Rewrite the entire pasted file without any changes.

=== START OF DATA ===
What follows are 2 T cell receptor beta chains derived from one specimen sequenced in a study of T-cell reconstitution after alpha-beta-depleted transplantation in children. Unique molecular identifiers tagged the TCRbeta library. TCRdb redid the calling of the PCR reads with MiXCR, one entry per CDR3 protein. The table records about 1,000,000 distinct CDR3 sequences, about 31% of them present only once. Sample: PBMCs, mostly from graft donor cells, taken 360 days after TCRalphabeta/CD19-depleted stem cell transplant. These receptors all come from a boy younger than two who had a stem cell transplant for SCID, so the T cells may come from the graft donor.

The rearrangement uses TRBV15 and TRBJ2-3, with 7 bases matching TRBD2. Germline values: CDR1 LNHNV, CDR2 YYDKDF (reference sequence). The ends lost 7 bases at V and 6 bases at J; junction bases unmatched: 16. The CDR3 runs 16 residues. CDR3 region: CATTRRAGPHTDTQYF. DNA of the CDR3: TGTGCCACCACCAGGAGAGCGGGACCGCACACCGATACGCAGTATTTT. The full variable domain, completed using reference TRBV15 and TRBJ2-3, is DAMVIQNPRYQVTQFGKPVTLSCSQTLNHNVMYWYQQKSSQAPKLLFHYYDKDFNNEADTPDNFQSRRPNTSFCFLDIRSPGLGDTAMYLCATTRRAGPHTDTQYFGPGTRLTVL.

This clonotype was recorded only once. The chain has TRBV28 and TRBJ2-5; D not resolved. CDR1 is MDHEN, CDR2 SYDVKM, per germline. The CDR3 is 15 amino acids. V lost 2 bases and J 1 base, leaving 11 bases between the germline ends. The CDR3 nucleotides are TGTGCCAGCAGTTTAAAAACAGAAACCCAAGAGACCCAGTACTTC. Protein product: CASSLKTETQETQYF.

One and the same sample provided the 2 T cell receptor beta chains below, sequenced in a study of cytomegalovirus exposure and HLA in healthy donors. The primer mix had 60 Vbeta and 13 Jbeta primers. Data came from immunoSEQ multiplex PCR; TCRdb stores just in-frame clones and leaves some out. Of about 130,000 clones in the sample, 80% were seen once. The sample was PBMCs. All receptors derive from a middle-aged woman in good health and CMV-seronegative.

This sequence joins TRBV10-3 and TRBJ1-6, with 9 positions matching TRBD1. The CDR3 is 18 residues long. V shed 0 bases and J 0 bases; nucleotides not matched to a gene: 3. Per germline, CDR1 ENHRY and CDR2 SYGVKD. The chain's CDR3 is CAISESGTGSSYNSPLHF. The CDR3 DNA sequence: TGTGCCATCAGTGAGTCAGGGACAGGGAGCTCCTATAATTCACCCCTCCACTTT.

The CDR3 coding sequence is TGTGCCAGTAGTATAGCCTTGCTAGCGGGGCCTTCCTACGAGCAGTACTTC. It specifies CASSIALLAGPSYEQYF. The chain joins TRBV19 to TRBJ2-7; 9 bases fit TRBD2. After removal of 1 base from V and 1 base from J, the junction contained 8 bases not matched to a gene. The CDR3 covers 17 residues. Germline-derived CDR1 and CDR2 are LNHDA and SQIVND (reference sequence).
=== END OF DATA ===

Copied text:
What follows are 2 T cell receptor beta chains derived from one specimen sequenced in a study of T-cell reconstitution after alpha-beta-depleted transplantation in children. Unique molecular identifiers tagged the TCRbeta library. TCRdb redid the calling of the PCR reads with MiXCR, one entry per CDR3 protein. The table records about 1,000,000 distinct CDR3 sequences, about 31% of them present only once. Sample: PBMCs, mostly from graft donor cells, taken 360 days after TCRalphabeta/CD19-depleted stem cell transplant. These receptors all come from a boy younger than two who had a stem cell transplant for SCID, so the T cells may come from the graft donor.

The rearrangement uses TRBV15 and TRBJ2-3, with 7 bases matching TRBD2. Germline values: CDR1 LNHNV, CDR2 YYDKDF (reference sequence). The ends lost 7 bases at V and 6 bases at J; junction bases unmatched: 16. The CDR3 runs 16 residues. CDR3 region: CATTRRAGPHTDTQYF. DNA of the CDR3: TGTGCCACCACCAGGAGAGCGGGACCGCACACCGATACGCAGTATTTT. The full variable domain, completed using reference TRBV15 and TRBJ2-3, is DAMVIQNPRYQVTQFGKPVTLSCSQTLNHNVMYWYQQKSSQAPKLLFHYYDKDFNNEADTPDNFQSRRPNTSFCFLDIRSPGLGDTAMYLCATTRRAGPHTDTQYFGPGTRLTVL.

This clonotype was recorded only once. The chain has TRBV28 and TRBJ2-5; D not resolved. CDR1 is MDHEN, CDR2 SYDVKM, per germline. The CDR3 is 15 amino acids. V lost 2 bases and J 1 base, leaving 11 bases between the germline ends. The CDR3 nucleotides are TGTGCCAGCAGTTTAAAAACAGAAACCCAAGAGACCCAGTACTTC. Protein product: CASSLKTETQETQYF.

One and the same sample provided the 2 T cell receptor beta chains below, sequenced in a study of cytomegalovirus exposure and HLA in healthy donors. The primer mix had 60 Vbeta and 13 Jbeta primers. Data came from immunoSEQ multiplex PCR; TCRdb stores just in-frame clones and leaves some out. Of about 130,000 clones in the sample, 80% were seen once. The sample was PBMCs. All receptors derive from a middle-aged woman in good health and CMV-seronegative.

This sequence joins TRBV10-3 and TRBJ1-6, with 9 positions matching TRBD1. The CDR3 is 18 residues long. V shed 0 bases and J 0 bases; nucleotides not matched to a gene: 3. Per germline, CDR1 ENHRY and CDR2 SYGVKD. The chain's CDR3 is CAISESGTGSSYNSPLHF. The CDR3 DNA sequence: TGTGCCATCAGTGAGTCAGGGACAGGGAGCTCCTATAATTCACCCCTCCACTTT.

The CDR3 coding sequence is TGTGCCAGTAGTATAGCCTTGCTAGCGGGGCCTTCCTACGAGCAGTACTTC. It specifies CASSIALLAGPSYEQYF. The chain joins TRBV19 to TRBJ2-7; 9 bases fit TRBD2. After removal of 1 base from V and 1 base from J, the junction contained 8 bases not matched to a gene. The CDR3 covers 17 residues. Germline-derived CDR1 and CDR2 are LNHDA and SQIVND (reference sequence).